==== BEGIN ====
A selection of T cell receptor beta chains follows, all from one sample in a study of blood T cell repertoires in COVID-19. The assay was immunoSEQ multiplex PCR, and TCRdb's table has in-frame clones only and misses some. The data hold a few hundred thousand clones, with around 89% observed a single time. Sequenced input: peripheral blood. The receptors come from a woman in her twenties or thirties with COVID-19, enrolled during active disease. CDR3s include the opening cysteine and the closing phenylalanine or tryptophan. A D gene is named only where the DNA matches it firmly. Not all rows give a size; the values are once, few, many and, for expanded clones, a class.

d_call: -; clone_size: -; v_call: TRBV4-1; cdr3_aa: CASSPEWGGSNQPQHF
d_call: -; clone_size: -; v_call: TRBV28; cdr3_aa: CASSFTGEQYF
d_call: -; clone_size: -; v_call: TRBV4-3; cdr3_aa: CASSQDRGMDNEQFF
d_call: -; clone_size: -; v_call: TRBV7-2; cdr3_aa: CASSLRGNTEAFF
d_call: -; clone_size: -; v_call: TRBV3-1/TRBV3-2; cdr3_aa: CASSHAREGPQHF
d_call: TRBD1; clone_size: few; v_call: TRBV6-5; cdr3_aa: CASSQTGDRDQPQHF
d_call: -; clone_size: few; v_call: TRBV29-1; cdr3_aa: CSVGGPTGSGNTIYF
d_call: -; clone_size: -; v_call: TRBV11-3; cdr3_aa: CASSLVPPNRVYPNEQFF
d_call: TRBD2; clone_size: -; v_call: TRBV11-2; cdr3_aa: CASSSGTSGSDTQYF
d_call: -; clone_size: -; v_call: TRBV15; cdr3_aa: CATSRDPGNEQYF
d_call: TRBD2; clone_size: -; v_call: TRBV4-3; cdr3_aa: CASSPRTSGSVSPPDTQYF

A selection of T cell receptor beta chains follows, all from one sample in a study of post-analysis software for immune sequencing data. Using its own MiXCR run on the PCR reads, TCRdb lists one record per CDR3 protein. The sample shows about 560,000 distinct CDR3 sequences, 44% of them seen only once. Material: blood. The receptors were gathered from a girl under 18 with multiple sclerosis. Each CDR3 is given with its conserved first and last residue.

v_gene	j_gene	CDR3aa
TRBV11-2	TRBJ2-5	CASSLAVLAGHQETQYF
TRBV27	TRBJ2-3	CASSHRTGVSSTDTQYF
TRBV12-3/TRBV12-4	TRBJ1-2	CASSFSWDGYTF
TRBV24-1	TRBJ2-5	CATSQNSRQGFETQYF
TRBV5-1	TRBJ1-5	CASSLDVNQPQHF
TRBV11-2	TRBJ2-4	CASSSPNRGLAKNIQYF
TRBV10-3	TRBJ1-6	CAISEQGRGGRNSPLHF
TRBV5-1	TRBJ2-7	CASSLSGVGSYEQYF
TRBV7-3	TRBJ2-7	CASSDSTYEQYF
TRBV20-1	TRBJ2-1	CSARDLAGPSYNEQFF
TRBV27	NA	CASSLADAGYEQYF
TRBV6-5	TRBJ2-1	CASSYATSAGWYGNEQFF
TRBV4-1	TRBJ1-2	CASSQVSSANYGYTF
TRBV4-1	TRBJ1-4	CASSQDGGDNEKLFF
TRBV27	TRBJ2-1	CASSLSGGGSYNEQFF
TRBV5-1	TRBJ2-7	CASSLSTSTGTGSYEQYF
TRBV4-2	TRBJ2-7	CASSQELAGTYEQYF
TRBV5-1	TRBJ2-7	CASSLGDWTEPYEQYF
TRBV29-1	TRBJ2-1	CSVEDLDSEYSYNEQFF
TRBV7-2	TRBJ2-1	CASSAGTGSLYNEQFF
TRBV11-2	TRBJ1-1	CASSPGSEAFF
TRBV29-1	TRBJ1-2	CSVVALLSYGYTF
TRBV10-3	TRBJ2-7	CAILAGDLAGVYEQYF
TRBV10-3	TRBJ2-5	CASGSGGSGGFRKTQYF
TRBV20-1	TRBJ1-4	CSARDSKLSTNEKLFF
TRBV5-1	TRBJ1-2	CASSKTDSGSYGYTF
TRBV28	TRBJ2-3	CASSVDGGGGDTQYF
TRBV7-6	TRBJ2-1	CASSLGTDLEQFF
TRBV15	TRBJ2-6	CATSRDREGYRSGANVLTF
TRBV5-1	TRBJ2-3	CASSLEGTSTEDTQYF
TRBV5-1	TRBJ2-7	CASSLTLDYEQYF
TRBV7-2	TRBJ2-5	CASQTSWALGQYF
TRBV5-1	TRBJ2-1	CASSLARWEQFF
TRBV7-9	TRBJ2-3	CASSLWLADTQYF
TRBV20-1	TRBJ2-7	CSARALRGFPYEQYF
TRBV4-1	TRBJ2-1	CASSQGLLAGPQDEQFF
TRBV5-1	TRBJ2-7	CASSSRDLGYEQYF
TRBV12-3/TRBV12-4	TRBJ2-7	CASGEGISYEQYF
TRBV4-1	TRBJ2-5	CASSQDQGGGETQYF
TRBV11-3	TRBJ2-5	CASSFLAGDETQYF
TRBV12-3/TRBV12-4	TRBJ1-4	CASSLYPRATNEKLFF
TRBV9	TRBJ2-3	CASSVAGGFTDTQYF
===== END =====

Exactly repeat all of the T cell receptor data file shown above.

A selection of T cell receptor beta chains follows, all from one sample in a study of blood T cell repertoires in COVID-19. The assay was immunoSEQ multiplex PCR, and TCRdb's table has in-frame clones only and misses some. The data hold a few hundred thousand clones, with around 89% observed a single time. Sequenced input: peripheral blood. The receptors come from a woman in her twenties or thirties with COVID-19, enrolled during active disease. CDR3s include the opening cysteine and the closing phenylalanine or tryptophan. A D gene is named only where the DNA matches it firmly. Not all rows give a size; the values are once, few, many and, for expanded clones, a class.

d_call: -; clone_size: -; v_call: TRBV4-1; cdr3_aa: CASSPEWGGSNQPQHF
d_call: -; clone_size: -; v_call: TRBV28; cdr3_aa: CASSFTGEQYF
d_call: -; clone_size: -; v_call: TRBV4-3; cdr3_aa: CASSQDRGMDNEQFF
d_call: -; clone_size: -; v_call: TRBV7-2; cdr3_aa: CASSLRGNTEAFF
d_call: -; clone_size: -; v_call: TRBV3-1/TRBV3-2; cdr3_aa: CASSHAREGPQHF
d_call: TRBD1; clone_size: few; v_call: TRBV6-5; cdr3_aa: CASSQTGDRDQPQHF
d_call: -; clone_size: few; v_call: TRBV29-1; cdr3_aa: CSVGGPTGSGNTIYF
d_call: -; clone_size: -; v_call: TRBV11-3; cdr3_aa: CASSLVPPNRVYPNEQFF
d_call: TRBD2; clone_size: -; v_call: TRBV11-2; cdr3_aa: CASSSGTSGSDTQYF
d_call: -; clone_size: -; v_call: TRBV15; cdr3_aa: CATSRDPGNEQYF
d_call: TRBD2; clone_size: -; v_call: TRBV4-3; cdr3_aa: CASSPRTSGSVSPPDTQYF

A selection of T cell receptor beta chains follows, all from one sample in a study of post-analysis software for immune sequencing data. Using its own MiXCR run on the PCR reads, TCRdb lists one record per CDR3 protein. The sample shows about 560,000 distinct CDR3 sequences, 44% of them seen only once. Material: blood. The receptors were gathered from a girl under 18 with multiple sclerosis. Each CDR3 is given with its conserved first and last residue.

v_gene	j_gene	CDR3aa
TRBV11-2	TRBJ2-5	CASSLAVLAGHQETQYF
TRBV27	TRBJ2-3	CASSHRTGVSSTDTQYF
TRBV12-3/TRBV12-4	TRBJ1-2	CASSFSWDGYTF
TRBV24-1	TRBJ2-5	CATSQNSRQGFETQYF
TRBV5-1	TRBJ1-5	CASSLDVNQPQHF
TRBV11-2	TRBJ2-4	CASSSPNRGLAKNIQYF
TRBV10-3	TRBJ1-6	CAISEQGRGGRNSPLHF
TRBV5-1	TRBJ2-7	CASSLSGVGSYEQYF
TRBV7-3	TRBJ2-7	CASSDSTYEQYF
TRBV20-1	TRBJ2-1	CSARDLAGPSYNEQFF
TRBV27	NA	CASSLADAGYEQYF
TRBV6-5	TRBJ2-1	CASSYATSAGWYGNEQFF
TRBV4-1	TRBJ1-2	CASSQVSSANYGYTF
TRBV4-1	TRBJ1-4	CASSQDGGDNEKLFF
TRBV27	TRBJ2-1	CASSLSGGGSYNEQFF
TRBV5-1	TRBJ2-7	CASSLSTSTGTGSYEQYF
TRBV4-2	TRBJ2-7	CASSQELAGTYEQYF
TRBV5-1	TRBJ2-7	CASSLGDWTEPYEQYF
TRBV29-1	TRBJ2-1	CSVEDLDSEYSYNEQFF
TRBV7-2	TRBJ2-1	CASSAGTGSLYNEQFF
TRBV11-2	TRBJ1-1	CASSPGSEAFF
TRBV29-1	TRBJ1-2	CSVVALLSYGYTF
TRBV10-3	TRBJ2-7	CAILAGDLAGVYEQYF
TRBV10-3	TRBJ2-5	CASGSGGSGGFRKTQYF
TRBV20-1	TRBJ1-4	CSARDSKLSTNEKLFF
TRBV5-1	TRBJ1-2	CASSKTDSGSYGYTF
TRBV28	TRBJ2-3	CASSVDGGGGDTQYF
TRBV7-6	TRBJ2-1	CASSLGTDLEQFF
TRBV15	TRBJ2-6	CATSRDREGYRSGANVLTF
TRBV5-1	TRBJ2-3	CASSLEGTSTEDTQYF
TRBV5-1	TRBJ2-7	CASSLTLDYEQYF
TRBV7-2	TRBJ2-5	CASQTSWALGQYF
TRBV5-1	TRBJ2-1	CASSLARWEQFF
TRBV7-9	TRBJ2-3	CASSLWLADTQYF
TRBV20-1	TRBJ2-7	CSARALRGFPYEQYF
TRBV4-1	TRBJ2-1	CASSQGLLAGPQDEQFF
TRBV5-1	TRBJ2-7	CASSSRDLGYEQYF
TRBV12-3/TRBV12-4	TRBJ2-7	CASGEGISYEQYF
TRBV4-1	TRBJ2-5	CASSQDQGGGETQYF
TRBV11-3	TRBJ2-5	CASSFLAGDETQYF
TRBV12-3/TRBV12-4	TRBJ1-4	CASSLYPRATNEKLFF
TRBV9	TRBJ2-3	CASSVAGGFTDTQYF